As a generation that is better educated, tech-savvy and politically and socially conscious, they could be inclined to take up the cause of the voiceless common man and raise their own voices against corruption and economic exploitation, and for equality, good governance and protection of the environment. If their elders are unable or unwilling to take necessary remedial measures, and if public aspirations are not met or suppressed, then they will come to the fore and accomplish the needful as they have done time and again in the past. Those movements were led by Ducsu and other student bodies till 1990. So, people are eagerly looking forward to a free and fair Ducsu election for the emergence of fresh leadership to guide and support the aspirations of students and the youth. Without representative student body elections, spontaneous protest movements, such as the Gonojagoron Moncho and the recent quota and safe road movements, could erupt at any time and may not be that easily contained in future.
The impressive and prolonged 7 percent GDP growth has relied largely on cheap labour provided by young women and men working in agriculture and RMG sectors, and by unskilled expatriate workers. The GDP growth could be further bolstered by good governance and corruption-free infrastructure developments that support communications and regional growth. However, sustainable growth higher than 10 percent of GDP required for meeting the SDGs and for transition to the next stages of economic development is only possible by providing youth with the appropriate education, skills and full employment. Highest priority must be given to technical and vocational training, and to producing highly trained teachers for all levels of education. There is a big disconnect between the skills and professionals being produced in our universities and colleges and what is required by employers, leading to high unemployment of local graduates and unnecessary hiring of foreigners. Appropriate courses and curricula need to be designed based on the types and numbers of graduates and professionals required to meet present to long-term needs. International competitiveness is critically dependent on postgraduate research and innovation, academia-industry partnerships, and involvement of NRB scientists and experts in research capacity development. If Bangladesh is to benefit fully from its fortunate youth population dividend to meet its stated socio-economic goals, then current inadequate budget allocations need to be increased to the recommended 6-8 percent of GDP for education and training, and at least two percent of GDP for R&D, research and innovation.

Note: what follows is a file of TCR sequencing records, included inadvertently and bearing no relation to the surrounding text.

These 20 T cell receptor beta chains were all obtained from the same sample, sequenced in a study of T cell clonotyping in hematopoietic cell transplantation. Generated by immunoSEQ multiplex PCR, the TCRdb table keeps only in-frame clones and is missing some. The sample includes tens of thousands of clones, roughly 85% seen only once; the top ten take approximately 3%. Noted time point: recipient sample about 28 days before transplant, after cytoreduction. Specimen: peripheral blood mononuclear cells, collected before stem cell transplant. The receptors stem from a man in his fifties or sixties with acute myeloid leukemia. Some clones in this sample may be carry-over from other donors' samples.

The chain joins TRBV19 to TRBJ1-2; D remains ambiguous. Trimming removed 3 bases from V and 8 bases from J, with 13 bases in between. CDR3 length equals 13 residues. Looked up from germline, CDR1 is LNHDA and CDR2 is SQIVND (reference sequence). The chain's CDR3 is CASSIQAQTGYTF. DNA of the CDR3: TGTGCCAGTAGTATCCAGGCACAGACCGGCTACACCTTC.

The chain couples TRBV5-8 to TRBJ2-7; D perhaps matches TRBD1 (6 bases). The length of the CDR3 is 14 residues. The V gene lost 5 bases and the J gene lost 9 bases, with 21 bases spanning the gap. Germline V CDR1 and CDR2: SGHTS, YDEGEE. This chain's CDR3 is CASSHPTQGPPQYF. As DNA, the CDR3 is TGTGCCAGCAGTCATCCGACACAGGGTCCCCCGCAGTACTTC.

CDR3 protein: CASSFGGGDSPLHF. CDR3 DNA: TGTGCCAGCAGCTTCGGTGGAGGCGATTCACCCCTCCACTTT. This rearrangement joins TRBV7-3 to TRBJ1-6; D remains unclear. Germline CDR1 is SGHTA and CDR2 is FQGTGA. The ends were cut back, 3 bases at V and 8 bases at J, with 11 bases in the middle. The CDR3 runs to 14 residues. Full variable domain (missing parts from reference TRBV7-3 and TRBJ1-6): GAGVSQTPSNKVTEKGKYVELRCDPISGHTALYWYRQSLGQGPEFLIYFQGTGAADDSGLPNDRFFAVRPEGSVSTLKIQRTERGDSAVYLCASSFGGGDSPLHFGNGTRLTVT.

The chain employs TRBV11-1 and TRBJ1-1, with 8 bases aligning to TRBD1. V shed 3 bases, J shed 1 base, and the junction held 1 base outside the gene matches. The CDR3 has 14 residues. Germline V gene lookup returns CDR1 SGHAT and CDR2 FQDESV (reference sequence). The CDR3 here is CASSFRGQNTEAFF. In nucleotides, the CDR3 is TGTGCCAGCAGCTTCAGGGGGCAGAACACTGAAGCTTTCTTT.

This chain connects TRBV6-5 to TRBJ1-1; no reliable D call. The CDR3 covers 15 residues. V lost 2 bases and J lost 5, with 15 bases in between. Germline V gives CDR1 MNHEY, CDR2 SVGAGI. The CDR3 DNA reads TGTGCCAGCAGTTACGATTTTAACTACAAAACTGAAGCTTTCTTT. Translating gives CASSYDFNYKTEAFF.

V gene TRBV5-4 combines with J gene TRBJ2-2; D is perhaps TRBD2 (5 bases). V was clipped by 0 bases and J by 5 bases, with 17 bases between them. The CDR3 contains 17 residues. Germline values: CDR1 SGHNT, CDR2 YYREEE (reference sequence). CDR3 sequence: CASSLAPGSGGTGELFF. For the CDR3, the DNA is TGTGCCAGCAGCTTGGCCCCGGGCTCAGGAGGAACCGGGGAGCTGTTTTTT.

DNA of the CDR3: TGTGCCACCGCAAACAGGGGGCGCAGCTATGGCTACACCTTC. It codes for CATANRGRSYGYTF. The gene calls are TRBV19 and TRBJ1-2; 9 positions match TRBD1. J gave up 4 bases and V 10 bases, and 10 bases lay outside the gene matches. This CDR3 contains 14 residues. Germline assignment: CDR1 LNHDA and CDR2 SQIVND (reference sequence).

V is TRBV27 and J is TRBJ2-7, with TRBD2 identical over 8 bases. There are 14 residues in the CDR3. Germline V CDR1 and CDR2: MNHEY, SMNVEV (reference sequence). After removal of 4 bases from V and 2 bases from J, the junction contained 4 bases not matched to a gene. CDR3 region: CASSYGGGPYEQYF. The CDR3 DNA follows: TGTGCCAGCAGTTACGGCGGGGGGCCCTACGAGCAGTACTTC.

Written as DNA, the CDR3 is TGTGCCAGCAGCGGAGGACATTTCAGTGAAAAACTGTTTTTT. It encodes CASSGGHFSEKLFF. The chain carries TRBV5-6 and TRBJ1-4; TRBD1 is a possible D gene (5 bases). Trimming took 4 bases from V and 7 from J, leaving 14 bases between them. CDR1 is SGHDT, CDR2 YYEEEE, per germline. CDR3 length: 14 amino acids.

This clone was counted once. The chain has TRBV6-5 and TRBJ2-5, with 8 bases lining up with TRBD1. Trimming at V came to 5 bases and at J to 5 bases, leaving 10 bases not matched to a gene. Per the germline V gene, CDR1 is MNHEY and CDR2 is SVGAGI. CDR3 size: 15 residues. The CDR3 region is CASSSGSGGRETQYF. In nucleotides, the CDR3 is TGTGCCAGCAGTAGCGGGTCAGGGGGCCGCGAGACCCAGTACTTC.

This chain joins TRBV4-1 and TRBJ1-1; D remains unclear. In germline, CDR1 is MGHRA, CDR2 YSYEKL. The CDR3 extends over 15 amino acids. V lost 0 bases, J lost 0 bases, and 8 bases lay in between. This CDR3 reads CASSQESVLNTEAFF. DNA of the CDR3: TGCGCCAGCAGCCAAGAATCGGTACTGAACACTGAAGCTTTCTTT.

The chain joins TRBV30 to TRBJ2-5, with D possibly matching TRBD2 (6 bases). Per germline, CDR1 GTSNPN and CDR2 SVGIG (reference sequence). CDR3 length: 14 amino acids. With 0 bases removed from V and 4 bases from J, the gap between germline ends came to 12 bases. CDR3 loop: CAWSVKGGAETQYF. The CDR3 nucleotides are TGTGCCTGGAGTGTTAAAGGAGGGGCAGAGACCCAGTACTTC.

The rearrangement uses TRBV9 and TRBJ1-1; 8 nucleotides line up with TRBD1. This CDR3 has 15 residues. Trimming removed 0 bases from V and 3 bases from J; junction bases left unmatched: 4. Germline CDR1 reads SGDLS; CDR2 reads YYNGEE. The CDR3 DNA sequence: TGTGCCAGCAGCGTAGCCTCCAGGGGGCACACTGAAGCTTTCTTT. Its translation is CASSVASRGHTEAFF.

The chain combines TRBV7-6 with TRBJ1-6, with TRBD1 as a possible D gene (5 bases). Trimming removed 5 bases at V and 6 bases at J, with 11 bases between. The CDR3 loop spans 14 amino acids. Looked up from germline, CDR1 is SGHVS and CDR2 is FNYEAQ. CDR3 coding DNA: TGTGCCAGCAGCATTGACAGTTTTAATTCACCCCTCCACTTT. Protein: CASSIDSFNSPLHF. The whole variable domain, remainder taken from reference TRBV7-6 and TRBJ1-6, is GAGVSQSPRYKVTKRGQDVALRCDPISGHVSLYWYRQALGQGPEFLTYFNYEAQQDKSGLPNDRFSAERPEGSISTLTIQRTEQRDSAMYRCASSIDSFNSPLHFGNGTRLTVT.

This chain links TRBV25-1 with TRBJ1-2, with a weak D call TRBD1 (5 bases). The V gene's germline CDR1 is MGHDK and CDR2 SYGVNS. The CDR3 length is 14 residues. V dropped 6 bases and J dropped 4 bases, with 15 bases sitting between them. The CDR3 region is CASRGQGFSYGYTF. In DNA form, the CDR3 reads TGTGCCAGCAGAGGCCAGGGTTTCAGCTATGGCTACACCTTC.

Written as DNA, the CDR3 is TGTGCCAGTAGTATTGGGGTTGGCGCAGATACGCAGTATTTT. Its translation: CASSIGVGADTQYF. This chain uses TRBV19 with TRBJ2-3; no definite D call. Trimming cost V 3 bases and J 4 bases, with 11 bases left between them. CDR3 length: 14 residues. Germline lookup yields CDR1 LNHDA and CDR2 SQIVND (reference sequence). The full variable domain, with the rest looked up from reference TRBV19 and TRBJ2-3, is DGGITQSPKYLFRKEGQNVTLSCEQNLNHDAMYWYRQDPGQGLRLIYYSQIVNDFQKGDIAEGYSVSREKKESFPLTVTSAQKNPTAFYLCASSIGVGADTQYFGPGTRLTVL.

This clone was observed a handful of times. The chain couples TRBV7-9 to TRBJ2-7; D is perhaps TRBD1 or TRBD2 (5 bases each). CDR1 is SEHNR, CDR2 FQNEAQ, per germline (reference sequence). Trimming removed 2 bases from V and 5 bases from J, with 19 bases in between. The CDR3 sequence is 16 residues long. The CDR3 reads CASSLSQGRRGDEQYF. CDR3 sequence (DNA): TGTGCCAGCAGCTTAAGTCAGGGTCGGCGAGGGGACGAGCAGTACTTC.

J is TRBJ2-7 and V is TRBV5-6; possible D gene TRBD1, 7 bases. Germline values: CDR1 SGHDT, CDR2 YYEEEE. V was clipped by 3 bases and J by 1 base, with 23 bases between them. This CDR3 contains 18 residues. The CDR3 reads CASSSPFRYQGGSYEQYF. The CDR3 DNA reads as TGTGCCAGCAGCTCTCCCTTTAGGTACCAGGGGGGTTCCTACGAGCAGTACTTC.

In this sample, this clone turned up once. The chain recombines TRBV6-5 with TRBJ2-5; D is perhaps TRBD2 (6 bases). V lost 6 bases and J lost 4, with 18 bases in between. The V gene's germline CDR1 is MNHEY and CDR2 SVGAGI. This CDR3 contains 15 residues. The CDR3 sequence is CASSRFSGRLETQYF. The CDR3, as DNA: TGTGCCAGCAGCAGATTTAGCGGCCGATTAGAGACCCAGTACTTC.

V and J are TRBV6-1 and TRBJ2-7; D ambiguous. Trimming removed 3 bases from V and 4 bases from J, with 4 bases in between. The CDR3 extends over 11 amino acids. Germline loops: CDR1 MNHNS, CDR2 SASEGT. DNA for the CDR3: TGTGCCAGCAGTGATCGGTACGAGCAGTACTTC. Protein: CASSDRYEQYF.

Guided and motivated by the founding principles and empowered by quality and need-based education and training, the young generation could provide the leadership in establishing economic prosperity and social justice in parallel, and hopefully put Bangladesh back on the intended path of the Liberation War.
Dr Ahmed A Azad is a retired academic and medical researcher who works pro bono to help develop biotechnology research capacity in Bangladesh. Email: firstname.lastname@example.org